New Zealand Trotting Club Triumph – Another first for Ladies in Racing
The horse she piloted, Arden Rooney, is also trained by Kerryn. So she became the first woman to train a NZ Cup winner also. Of course winning is nothing new for Kerryn – she has won more than 3,500 races during her illustrious career, but this win was extra special to her. “I remember watching this race as a young child, thinking how great it would be to win and now my dream has been fulfilled,” Kerryn said post-race, as cameras beamed pictures of an elated ‘Aussie’ lady aboard her stable star pacer across Australasia. In Australia trotting fans were ecstatic. The popular girl from Great Western in Victoria had beaten the best in the business. “I probably appreciate this (win) more because I’m a bit older – all the success I had when I was young, I sort of took for granted,” Kerryn said when asked where the victory stood alongside her other career highlights. And there have been many. In season 2002-03 Kerryn became the first Australian driver – male or female – to notch more than 300 winners in a single season. So beguiled was the township of Great Western, they erected a sign on the main road which still stands today, reminding all passers through that Kerryn Manning is a local. In 1997 she became the first lady to drive a winner in both the Southern and Northern Hemisphere’s with victory aboard trotter Knight Pistol in Norway. Last season she became the youngest ever recipient of Victorian harness racing’s coveted industry honour, the Gordon Rothacker Medal. Kerryn has also won numerous Group 1 races in Australia, but the Addington success in November has become “the greatest win of my career”, she said. Gender inequality in harness racing is a distant memory. Kerryn, who is 39, recalls things being a bit different when she started out.
“The number of girls in the sport has tripled at least since I started,” she said. “There are a lot of girls coming through the ranks. “Horses sometimes run (better) for girls. It’s funny how it works and sometimes it doesn’t make sense … but some horses just go so much better for some people. We have a lot of girls coming through the ranks who are doing really well.”
Ladies in harness racing nowadays don’t just compete on an even keel with the men, quite often they dominate.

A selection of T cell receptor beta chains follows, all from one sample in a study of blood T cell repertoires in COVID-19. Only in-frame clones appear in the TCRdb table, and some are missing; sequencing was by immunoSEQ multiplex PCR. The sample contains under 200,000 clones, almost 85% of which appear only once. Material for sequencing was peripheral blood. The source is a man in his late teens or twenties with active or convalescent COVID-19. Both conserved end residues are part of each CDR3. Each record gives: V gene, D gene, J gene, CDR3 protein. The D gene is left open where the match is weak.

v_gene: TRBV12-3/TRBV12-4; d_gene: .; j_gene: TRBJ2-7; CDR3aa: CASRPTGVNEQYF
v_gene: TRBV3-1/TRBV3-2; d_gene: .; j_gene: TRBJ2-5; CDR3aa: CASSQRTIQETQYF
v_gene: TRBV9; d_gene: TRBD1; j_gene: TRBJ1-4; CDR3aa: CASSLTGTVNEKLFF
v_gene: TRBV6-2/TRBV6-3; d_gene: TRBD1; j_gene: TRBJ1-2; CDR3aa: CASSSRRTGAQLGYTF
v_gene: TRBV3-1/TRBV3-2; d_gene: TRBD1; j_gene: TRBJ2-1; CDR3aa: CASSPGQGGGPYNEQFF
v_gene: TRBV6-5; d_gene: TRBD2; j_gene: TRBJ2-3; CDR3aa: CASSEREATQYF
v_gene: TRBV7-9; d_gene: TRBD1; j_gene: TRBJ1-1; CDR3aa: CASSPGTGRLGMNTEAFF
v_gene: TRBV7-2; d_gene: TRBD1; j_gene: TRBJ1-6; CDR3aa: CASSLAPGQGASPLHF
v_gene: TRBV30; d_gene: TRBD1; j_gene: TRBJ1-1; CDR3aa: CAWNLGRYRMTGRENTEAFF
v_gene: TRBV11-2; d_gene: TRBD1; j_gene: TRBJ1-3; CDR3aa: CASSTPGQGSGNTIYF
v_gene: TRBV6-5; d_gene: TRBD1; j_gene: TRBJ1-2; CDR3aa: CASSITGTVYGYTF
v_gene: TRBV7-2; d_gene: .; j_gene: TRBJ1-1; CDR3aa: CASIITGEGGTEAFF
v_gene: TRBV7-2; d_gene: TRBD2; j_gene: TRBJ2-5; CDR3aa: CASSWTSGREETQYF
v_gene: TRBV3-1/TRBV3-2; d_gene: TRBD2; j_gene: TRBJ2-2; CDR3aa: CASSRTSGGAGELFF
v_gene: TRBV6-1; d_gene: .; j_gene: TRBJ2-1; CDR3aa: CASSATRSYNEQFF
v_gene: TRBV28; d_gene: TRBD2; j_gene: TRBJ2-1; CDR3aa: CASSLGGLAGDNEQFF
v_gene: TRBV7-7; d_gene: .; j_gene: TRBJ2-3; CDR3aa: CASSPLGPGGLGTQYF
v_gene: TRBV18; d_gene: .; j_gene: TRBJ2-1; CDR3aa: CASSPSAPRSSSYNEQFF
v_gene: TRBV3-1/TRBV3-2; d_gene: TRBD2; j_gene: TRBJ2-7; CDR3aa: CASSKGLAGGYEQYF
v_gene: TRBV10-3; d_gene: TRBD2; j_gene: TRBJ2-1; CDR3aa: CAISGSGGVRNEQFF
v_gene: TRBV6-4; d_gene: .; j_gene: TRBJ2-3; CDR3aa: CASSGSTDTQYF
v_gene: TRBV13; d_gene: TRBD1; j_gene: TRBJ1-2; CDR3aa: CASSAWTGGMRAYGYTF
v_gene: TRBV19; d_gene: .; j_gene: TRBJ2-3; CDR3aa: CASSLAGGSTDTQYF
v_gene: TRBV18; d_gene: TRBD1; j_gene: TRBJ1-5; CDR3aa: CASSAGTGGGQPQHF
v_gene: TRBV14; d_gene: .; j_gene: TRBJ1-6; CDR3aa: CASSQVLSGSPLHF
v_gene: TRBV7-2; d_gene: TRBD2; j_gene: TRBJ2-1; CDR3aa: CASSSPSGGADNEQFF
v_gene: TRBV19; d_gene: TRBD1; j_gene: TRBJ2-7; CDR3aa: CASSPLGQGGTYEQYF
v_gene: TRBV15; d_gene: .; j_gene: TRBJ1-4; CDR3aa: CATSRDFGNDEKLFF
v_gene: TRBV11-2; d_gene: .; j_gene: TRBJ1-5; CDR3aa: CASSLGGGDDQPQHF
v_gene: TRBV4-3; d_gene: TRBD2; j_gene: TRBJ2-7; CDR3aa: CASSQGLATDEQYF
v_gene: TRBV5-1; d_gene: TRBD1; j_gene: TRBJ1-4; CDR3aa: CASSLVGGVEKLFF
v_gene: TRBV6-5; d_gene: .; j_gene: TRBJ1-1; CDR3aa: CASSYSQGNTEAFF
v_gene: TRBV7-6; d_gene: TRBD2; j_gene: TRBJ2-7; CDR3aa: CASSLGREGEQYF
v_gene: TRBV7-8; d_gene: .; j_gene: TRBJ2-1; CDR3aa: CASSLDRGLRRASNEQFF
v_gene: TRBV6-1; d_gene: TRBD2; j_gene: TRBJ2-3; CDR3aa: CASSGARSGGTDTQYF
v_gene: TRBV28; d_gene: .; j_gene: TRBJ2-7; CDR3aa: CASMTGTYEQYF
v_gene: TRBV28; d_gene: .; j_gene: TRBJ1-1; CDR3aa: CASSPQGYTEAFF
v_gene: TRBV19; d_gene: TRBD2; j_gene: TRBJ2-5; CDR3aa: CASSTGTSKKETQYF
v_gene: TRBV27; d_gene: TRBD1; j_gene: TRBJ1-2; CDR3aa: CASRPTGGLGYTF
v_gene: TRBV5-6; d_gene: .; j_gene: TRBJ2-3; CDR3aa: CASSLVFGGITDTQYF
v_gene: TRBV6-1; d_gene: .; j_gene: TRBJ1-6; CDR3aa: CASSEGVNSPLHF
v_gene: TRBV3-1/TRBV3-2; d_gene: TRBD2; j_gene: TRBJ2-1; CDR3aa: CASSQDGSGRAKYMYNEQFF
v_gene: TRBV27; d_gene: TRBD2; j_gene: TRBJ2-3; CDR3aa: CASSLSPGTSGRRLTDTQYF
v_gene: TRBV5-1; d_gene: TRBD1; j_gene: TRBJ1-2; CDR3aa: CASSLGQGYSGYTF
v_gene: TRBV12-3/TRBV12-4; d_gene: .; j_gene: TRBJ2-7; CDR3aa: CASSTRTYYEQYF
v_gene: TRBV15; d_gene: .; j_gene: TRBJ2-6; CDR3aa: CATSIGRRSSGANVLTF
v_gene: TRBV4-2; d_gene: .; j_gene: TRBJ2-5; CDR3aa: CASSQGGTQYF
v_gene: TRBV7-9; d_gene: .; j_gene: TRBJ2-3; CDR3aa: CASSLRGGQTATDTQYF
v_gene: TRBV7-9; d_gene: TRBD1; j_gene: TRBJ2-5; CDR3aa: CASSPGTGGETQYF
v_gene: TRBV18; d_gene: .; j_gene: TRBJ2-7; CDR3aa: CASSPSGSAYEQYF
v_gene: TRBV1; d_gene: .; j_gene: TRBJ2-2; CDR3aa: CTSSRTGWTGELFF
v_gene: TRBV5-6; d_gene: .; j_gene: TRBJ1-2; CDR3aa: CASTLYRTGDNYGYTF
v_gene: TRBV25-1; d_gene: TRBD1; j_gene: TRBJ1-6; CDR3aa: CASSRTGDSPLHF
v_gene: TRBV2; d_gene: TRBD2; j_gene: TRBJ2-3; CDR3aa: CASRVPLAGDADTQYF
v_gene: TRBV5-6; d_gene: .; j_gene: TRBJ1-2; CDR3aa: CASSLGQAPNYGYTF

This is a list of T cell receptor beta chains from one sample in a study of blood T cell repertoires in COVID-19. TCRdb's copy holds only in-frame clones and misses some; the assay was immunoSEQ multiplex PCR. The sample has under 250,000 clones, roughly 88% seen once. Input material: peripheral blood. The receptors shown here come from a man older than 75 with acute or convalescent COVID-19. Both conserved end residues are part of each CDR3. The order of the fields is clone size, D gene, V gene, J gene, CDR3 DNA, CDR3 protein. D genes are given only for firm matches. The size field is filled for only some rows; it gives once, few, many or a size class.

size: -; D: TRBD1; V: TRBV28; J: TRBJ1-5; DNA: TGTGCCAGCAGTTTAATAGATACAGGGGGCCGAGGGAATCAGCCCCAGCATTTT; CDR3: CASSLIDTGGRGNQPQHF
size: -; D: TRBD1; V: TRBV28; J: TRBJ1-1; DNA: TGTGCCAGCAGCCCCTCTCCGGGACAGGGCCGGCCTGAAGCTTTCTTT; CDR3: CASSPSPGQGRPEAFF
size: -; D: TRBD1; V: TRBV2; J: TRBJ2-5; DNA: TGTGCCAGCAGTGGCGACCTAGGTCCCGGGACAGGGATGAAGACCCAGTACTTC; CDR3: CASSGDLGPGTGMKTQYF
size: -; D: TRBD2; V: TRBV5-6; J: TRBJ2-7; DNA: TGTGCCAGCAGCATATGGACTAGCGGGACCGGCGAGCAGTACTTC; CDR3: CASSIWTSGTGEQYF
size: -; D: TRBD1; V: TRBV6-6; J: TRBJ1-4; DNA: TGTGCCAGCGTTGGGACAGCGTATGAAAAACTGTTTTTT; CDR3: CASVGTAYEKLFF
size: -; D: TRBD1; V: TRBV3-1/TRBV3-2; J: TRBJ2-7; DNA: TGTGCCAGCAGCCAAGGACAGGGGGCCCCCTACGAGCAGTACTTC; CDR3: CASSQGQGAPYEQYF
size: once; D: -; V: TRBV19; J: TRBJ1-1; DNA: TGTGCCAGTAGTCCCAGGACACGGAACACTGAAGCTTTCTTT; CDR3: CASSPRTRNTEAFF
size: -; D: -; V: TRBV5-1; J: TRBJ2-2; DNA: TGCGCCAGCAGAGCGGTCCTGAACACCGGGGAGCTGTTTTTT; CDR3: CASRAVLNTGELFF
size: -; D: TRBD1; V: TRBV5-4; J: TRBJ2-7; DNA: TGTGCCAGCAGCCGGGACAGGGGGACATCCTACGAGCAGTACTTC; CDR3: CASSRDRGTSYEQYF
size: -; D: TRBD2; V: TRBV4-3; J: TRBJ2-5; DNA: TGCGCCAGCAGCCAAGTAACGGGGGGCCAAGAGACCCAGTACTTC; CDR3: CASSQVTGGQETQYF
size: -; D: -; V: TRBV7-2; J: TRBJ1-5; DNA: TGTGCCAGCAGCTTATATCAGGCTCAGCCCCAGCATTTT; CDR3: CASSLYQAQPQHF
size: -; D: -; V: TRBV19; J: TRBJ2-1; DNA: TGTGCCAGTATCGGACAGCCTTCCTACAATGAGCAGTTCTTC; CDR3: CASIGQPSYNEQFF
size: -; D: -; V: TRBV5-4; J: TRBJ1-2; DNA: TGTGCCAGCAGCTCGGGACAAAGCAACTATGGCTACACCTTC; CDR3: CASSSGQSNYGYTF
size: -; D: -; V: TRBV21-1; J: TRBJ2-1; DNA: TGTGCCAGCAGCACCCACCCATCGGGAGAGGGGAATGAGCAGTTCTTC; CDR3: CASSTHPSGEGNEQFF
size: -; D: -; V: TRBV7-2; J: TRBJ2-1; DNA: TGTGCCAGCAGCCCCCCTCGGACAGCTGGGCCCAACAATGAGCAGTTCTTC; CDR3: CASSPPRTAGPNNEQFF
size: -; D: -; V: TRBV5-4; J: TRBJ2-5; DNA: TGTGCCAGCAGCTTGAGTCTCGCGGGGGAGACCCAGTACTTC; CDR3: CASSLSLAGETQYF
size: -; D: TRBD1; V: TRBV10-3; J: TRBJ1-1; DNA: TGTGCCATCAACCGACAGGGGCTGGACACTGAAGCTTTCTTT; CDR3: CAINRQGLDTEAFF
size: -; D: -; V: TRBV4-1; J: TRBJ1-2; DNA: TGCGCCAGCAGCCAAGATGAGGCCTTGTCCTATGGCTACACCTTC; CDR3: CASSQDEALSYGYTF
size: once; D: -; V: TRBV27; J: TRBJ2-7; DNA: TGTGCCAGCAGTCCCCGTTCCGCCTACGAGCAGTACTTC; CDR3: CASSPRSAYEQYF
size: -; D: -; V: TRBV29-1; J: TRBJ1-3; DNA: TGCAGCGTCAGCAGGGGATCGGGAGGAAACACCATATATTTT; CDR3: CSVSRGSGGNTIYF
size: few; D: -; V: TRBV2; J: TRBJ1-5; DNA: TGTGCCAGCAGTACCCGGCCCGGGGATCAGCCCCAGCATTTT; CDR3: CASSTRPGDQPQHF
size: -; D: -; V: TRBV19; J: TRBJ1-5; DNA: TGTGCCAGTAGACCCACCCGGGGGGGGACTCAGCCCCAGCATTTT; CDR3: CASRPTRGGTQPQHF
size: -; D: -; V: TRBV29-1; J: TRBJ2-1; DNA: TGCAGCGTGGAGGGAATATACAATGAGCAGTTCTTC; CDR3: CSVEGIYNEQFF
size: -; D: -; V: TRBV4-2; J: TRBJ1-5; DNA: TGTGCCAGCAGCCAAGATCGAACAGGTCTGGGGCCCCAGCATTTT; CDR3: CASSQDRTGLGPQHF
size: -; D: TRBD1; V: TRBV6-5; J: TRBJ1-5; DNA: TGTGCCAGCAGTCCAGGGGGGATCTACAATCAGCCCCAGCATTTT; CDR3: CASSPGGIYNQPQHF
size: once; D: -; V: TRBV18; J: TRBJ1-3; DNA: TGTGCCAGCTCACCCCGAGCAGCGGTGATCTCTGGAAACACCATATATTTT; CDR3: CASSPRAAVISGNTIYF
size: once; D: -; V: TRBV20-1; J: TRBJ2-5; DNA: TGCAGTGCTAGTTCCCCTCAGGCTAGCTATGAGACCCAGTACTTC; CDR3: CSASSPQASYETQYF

A quick glance at the Melbourne metropolitan drivers’ premiership reveals three of the top 10 are female, with 25-year-old Amanda Turnbull and 32-year-old Kate Gath joining Kerryn on the chart.
More importantly, in the junior driving ranks, it is a similar story with three of the top 10 concession drivers in Victoria being young ladies – Emma Hamblin, Donna Castles and Lisa Bartley.
Last season’s leading Victorian Metropolitan and State-wide Trainer was Emma Stewart, whose 48 metropolitan victories in 12 months eclipsed a who’s who of leading trotting trainers for the last decade. No one had had near 48 wins.
SEVEN DAYS AFTER JOCKEY MICHELLE PAYNE BECAME THE FIRST LADY JOCKEY TO WIN THE MELBOURNE CUP ABOARD PRINCE OF PENZANCE, ANOTHER VICTORIAN, HARNESS DRIVER KERRYN MANNING, WON HARNESS RACING’S EQUIVALENT – THE RACE THAT STOPS A NATION IN NEW ZEALAND,
THE NEW ZEALAND TROTTING CUP.
Five ladies, Emma Stewart, Nicole Molander, Belinda Mccarthy, Amanda and Kerryn finished inside the top 10 on the metropolitan trainers’ premiership. Around Australia it’s a similar scenario. In New South Wales, the top two metropolitan trainers are Kerry Ann Turner and Belinda while 22-year-old Lauren Panella, won last year’s NSW driving premiership by a huge margin, when she had 167 wins all up. In Queensland, Vicki Rasmussen is the leading Metropolitan Trainer and Chantal Turpin is second on the State Trainers’ title. In South Australia, Danielle Hill is comfortably in first place on their State Drivers’ premiership. The fact that Kerryn’s momentous achievement came hot on the heels of Michelle Payne’s, thrust horse racing into the national spotlight for all the right reasons twice in the space of seven days. Before she took her position in the sulky behind Arden Rooney at Addington in the two-mile Group 1, Kerryn Manning said she was proud of Michelle’s achievement. “Good on her,” Kerryn declared, when asked what she thought of Michelle’s now famous; “because ladies can do anything and we can beat the world!”